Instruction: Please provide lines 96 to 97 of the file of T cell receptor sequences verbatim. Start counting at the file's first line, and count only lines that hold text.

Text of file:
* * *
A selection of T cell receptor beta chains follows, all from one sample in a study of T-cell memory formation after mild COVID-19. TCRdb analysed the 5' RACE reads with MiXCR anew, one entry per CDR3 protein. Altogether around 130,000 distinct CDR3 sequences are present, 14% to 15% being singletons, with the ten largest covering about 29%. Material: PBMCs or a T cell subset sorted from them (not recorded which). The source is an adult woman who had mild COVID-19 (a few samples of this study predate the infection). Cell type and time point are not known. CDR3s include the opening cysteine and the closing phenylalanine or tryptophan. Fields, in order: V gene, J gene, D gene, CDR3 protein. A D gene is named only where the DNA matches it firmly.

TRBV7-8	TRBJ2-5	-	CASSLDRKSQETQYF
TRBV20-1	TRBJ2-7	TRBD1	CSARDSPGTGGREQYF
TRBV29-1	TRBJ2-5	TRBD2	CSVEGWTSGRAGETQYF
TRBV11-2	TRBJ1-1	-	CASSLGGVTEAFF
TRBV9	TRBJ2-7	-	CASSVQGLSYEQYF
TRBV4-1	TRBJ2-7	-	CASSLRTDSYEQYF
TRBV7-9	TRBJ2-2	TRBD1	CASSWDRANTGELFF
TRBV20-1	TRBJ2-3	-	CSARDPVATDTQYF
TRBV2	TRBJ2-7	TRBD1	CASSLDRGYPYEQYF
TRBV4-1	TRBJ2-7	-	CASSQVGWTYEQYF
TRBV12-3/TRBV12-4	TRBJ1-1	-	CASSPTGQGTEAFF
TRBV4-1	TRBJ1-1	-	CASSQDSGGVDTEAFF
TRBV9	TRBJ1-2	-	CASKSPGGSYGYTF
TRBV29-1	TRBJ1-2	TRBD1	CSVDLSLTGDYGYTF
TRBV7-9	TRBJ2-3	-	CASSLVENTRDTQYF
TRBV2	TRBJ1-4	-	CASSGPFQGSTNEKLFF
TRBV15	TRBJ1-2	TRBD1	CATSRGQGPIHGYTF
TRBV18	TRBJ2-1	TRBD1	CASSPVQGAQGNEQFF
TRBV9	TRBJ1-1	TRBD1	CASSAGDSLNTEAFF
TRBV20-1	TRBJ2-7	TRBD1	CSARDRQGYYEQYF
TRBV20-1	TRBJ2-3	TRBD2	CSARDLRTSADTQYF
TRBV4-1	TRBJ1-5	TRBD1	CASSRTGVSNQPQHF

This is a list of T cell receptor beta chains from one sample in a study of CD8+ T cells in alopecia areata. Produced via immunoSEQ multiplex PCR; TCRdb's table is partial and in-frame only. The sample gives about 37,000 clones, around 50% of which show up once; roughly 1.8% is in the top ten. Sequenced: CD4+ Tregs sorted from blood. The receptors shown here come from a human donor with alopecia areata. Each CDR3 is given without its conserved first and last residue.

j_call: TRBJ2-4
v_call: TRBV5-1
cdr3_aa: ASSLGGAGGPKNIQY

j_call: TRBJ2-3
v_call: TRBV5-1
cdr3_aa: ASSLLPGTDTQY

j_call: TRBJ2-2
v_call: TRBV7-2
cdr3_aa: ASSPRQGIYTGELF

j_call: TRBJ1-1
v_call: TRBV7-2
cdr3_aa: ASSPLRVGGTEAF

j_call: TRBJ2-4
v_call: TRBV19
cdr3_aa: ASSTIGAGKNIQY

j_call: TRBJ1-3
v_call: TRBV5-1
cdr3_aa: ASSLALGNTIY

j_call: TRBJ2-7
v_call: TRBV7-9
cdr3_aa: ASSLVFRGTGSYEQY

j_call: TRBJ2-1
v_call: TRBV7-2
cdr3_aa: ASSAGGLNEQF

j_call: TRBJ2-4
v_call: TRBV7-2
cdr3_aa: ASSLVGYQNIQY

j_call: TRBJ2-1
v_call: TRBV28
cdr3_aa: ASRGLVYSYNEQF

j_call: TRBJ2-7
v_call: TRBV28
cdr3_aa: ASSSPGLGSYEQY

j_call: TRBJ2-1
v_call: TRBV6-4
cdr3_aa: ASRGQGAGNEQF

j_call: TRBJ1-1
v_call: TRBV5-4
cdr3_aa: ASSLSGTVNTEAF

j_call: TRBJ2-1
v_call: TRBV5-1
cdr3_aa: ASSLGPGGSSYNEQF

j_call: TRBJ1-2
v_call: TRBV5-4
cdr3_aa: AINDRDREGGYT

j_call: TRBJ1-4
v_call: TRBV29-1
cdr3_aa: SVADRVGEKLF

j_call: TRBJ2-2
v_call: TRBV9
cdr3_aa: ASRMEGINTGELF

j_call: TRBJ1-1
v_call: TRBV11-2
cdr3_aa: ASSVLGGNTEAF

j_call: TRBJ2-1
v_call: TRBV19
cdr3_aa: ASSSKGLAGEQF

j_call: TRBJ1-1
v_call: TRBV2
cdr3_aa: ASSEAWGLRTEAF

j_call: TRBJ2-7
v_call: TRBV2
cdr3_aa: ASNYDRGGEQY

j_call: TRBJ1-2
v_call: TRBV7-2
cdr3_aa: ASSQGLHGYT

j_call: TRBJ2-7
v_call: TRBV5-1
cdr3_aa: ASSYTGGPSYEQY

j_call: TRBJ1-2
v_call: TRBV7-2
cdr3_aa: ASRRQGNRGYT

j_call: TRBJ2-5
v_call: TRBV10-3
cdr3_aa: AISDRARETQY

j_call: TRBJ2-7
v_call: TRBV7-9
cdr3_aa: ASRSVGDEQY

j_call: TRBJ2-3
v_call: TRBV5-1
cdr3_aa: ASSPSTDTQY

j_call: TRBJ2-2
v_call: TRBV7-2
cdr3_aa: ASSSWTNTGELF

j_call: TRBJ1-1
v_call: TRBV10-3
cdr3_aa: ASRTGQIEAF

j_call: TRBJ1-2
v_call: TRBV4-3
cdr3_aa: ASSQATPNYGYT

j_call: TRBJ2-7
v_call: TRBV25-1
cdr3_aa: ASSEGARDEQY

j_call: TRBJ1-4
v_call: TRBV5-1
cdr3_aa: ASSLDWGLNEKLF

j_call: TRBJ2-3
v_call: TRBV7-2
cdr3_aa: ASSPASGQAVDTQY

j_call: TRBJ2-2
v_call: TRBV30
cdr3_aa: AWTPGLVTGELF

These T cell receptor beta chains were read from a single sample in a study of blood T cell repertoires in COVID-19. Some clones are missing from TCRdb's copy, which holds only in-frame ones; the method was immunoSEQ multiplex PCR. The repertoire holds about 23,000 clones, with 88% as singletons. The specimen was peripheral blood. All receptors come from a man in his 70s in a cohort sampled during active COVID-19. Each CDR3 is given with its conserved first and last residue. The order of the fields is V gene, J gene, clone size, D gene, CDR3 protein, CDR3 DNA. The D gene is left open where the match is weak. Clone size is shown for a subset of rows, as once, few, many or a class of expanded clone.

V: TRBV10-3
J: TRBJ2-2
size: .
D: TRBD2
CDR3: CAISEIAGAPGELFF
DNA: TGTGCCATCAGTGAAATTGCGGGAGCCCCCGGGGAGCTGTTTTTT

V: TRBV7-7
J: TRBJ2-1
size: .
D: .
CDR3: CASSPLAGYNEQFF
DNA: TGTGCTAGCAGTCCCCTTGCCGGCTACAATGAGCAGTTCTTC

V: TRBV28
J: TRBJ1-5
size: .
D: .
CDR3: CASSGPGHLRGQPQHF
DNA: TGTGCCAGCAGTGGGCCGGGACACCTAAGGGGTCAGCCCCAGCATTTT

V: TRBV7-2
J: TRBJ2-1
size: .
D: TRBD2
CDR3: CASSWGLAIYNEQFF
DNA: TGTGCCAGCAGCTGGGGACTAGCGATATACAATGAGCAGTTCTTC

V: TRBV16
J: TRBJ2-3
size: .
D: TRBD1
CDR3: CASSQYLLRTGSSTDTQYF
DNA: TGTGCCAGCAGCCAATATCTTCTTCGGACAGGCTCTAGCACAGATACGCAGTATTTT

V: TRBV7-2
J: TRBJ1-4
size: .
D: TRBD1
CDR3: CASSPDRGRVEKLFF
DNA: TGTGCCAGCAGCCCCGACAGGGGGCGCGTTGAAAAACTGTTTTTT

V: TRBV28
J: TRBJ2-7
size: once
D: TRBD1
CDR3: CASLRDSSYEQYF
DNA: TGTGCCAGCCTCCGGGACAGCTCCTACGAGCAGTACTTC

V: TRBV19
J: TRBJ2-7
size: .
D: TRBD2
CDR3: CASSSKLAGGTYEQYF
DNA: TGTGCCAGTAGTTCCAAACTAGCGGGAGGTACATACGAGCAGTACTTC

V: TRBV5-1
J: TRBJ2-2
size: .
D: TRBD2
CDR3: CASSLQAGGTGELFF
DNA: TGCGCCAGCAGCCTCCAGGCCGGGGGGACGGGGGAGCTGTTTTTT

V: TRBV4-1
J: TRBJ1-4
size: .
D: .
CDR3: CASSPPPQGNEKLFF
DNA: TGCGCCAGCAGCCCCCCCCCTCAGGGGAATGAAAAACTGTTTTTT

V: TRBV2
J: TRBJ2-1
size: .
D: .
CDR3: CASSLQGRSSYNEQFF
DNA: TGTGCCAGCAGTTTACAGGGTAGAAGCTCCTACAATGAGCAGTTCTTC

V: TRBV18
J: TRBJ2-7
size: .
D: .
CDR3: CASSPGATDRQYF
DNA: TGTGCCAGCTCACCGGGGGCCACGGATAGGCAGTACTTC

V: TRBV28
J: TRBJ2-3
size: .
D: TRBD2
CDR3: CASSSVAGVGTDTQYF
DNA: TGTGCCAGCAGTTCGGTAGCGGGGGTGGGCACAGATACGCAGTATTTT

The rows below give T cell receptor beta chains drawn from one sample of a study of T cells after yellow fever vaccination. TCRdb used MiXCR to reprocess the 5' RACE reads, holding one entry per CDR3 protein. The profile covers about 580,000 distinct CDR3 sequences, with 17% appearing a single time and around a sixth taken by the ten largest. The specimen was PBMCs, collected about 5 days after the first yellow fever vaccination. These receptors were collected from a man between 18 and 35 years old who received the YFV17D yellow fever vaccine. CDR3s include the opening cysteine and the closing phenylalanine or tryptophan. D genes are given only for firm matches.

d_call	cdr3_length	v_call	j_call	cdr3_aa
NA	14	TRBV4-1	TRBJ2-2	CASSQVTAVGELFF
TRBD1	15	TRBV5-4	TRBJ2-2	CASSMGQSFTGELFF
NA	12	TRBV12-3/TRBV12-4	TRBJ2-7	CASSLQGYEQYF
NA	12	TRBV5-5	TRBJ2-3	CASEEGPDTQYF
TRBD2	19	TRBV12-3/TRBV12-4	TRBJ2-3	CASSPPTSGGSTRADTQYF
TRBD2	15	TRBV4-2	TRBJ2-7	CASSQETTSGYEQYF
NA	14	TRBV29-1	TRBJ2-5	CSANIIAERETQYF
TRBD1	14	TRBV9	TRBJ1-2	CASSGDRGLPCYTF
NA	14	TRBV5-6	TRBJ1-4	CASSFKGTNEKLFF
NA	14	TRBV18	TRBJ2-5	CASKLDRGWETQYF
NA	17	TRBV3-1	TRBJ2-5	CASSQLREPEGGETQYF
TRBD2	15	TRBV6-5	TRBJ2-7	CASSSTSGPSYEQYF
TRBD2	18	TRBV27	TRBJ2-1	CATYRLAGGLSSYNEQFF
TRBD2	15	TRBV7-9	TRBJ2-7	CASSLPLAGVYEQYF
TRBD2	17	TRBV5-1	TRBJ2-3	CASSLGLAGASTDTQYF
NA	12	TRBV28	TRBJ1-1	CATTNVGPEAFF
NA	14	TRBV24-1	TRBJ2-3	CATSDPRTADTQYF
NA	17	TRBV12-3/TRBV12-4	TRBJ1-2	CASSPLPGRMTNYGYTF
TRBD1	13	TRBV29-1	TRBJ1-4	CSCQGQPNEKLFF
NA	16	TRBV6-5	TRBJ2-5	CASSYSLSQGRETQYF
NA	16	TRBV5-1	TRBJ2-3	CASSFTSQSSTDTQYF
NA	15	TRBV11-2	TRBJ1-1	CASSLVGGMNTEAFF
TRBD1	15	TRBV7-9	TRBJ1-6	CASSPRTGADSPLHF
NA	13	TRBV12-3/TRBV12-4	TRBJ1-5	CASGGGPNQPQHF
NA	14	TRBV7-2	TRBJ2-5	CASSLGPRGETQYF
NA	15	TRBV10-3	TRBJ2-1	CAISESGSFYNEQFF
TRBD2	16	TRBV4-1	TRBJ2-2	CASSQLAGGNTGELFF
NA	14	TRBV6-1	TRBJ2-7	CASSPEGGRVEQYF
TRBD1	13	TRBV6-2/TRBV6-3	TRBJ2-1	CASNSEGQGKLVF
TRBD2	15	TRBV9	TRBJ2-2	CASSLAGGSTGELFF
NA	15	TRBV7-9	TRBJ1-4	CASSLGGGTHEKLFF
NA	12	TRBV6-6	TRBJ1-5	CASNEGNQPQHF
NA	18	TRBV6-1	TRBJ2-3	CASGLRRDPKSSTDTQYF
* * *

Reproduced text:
cdr3_aa: ASRRQGNRGYT

j_call: TRBJ2-5